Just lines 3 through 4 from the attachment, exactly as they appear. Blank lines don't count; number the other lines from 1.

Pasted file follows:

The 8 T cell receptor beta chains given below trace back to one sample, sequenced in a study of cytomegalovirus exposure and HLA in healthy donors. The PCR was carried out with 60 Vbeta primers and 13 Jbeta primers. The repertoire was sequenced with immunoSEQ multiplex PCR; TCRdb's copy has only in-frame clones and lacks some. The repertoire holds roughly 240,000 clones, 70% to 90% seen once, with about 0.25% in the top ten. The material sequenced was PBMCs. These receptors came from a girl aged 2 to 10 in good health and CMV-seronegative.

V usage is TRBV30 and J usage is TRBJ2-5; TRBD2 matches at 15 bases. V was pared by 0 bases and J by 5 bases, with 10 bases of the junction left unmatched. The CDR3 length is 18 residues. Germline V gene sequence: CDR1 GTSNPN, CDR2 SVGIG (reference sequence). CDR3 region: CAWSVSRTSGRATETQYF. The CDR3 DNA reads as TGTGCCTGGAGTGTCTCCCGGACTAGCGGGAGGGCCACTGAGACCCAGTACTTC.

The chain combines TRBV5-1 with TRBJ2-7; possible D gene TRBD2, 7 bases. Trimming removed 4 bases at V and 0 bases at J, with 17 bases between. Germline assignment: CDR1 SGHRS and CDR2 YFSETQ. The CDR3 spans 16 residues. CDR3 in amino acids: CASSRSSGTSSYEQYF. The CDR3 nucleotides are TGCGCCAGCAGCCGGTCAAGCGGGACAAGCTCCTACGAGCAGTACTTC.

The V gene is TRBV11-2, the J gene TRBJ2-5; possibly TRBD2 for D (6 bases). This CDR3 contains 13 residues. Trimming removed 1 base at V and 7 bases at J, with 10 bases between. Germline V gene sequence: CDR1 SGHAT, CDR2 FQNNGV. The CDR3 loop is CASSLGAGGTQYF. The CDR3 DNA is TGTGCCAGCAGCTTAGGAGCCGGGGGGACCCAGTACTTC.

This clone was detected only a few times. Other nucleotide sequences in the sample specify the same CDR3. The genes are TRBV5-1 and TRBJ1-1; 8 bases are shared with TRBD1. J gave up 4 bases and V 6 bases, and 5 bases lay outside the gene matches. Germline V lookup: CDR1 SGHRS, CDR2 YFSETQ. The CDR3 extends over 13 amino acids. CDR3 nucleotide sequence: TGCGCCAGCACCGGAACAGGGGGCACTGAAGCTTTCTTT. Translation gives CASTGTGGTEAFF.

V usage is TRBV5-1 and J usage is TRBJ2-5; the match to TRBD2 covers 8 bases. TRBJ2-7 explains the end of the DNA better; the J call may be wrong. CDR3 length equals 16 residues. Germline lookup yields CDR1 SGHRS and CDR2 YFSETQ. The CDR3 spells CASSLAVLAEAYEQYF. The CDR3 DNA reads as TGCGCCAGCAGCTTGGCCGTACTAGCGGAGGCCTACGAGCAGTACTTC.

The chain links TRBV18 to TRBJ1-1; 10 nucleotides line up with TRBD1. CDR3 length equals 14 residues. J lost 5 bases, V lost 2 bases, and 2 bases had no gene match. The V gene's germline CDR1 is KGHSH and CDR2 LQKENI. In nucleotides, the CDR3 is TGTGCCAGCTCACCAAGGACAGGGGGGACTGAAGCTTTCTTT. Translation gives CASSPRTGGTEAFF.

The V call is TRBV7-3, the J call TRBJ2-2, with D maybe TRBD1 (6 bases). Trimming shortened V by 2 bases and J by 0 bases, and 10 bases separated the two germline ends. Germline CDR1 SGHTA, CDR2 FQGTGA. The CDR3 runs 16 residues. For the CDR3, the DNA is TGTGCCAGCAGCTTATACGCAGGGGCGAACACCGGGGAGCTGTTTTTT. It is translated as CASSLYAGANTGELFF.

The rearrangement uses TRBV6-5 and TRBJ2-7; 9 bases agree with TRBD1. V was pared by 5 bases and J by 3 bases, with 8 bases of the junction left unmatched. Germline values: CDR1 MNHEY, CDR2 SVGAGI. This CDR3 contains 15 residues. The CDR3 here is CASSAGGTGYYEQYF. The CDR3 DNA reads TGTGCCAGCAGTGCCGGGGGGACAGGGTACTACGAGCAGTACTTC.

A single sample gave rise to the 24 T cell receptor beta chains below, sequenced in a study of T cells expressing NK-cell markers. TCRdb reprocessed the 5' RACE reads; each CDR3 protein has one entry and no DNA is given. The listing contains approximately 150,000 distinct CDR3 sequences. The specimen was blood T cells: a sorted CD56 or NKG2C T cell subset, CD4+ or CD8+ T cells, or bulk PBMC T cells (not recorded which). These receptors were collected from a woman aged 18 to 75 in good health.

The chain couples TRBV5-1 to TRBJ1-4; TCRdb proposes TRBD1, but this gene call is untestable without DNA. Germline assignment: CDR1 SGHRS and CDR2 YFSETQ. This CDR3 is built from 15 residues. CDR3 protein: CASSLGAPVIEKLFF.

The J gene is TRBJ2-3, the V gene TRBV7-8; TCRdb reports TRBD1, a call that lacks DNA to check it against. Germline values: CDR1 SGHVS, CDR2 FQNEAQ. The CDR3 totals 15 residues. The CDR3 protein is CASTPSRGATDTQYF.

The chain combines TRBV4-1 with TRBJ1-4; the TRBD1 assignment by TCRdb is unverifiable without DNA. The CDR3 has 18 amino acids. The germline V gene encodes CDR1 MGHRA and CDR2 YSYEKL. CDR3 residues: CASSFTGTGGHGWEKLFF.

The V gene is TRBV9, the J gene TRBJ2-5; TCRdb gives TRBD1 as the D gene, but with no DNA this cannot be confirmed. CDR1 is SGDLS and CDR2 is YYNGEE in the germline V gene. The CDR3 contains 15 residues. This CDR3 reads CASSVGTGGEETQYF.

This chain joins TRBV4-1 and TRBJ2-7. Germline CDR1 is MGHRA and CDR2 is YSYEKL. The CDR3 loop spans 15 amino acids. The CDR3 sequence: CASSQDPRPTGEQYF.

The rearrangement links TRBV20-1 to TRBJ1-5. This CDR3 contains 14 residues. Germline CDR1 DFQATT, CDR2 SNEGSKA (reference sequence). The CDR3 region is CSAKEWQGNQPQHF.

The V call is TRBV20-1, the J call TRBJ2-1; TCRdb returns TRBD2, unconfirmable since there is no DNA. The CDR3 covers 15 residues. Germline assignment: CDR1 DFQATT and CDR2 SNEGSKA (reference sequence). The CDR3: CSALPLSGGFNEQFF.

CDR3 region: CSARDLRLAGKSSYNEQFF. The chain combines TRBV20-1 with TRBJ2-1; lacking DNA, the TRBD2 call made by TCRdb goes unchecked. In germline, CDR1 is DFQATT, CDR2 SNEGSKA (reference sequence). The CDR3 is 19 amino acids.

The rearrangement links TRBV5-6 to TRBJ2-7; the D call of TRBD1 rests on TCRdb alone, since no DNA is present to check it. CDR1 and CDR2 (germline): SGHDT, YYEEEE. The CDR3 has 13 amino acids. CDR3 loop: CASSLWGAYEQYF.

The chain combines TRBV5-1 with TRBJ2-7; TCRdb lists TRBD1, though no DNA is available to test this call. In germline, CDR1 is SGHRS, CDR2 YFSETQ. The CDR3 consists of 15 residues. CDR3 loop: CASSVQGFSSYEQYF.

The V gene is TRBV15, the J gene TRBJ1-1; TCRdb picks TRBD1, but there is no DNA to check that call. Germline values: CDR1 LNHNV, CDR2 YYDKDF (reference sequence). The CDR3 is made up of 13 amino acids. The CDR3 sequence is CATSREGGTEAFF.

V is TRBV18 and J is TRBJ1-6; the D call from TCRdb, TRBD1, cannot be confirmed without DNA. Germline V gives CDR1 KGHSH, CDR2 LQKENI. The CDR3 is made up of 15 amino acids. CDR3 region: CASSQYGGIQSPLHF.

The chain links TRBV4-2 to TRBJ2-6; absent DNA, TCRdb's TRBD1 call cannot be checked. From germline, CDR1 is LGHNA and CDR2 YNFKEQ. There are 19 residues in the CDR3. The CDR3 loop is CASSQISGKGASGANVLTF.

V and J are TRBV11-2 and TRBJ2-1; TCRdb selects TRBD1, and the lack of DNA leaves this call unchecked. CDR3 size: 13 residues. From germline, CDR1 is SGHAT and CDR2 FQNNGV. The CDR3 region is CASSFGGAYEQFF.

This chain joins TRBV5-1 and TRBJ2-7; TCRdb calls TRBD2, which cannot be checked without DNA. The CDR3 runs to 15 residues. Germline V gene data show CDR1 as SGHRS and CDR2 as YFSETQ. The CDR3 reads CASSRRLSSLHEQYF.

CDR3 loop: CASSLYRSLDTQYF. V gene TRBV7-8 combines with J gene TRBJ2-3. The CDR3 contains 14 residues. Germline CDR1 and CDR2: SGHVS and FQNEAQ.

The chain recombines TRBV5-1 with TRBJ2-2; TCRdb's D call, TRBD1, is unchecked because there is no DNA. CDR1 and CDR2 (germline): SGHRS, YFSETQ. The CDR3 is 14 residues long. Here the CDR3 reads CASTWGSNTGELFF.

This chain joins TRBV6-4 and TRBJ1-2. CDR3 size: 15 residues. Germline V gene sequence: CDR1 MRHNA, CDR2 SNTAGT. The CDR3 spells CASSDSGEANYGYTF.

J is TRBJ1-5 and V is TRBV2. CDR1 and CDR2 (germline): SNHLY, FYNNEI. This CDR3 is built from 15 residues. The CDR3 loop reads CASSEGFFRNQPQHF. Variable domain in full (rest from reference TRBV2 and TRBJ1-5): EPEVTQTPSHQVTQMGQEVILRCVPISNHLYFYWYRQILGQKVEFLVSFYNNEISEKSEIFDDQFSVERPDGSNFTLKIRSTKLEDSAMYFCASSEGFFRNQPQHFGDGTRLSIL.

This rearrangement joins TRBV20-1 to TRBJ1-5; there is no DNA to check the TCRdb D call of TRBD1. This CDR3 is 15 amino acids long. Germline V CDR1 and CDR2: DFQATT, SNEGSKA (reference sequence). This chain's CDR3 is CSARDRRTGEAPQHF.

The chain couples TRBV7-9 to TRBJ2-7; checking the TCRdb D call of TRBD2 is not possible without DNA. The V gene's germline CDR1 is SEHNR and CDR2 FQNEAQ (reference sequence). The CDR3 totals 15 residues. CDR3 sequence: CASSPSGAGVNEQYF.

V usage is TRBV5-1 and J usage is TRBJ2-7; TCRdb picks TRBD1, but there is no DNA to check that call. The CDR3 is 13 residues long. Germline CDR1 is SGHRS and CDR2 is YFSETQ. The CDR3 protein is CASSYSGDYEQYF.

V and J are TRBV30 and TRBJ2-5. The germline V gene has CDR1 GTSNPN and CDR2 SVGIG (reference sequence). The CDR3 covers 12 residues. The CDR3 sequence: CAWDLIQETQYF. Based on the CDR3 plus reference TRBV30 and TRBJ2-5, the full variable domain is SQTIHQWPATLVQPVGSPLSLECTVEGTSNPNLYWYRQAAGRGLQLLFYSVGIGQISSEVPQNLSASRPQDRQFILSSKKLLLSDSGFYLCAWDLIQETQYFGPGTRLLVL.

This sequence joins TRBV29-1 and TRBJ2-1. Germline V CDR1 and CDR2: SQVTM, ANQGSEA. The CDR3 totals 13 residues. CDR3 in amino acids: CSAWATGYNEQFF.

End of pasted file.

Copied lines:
The chain combines TRBV5-1 with TRBJ2-7; possible D gene TRBD2, 7 bases. Trimming removed 4 bases at V and 0 bases at J, with 17 bases between. Germline assignment: CDR1 SGHRS and CDR2 YFSETQ. The CDR3 spans 16 residues. CDR3 in amino acids: CASSRSSGTSSYEQYF. The CDR3 nucleotides are TGCGCCAGCAGCCGGTCAAGCGGGACAAGCTCCTACGAGCAGTACTTC.

The V gene is TRBV11-2, the J gene TRBJ2-5; possibly TRBD2 for D (6 bases). This CDR3 contains 13 residues. Trimming removed 1 base at V and 7 bases at J, with 10 bases between. Germline V gene sequence: CDR1 SGHAT, CDR2 FQNNGV. The CDR3 loop is CASSLGAGGTQYF. The CDR3 DNA is TGTGCCAGCAGCTTAGGAGCCGGGGGGACCCAGTACTTC.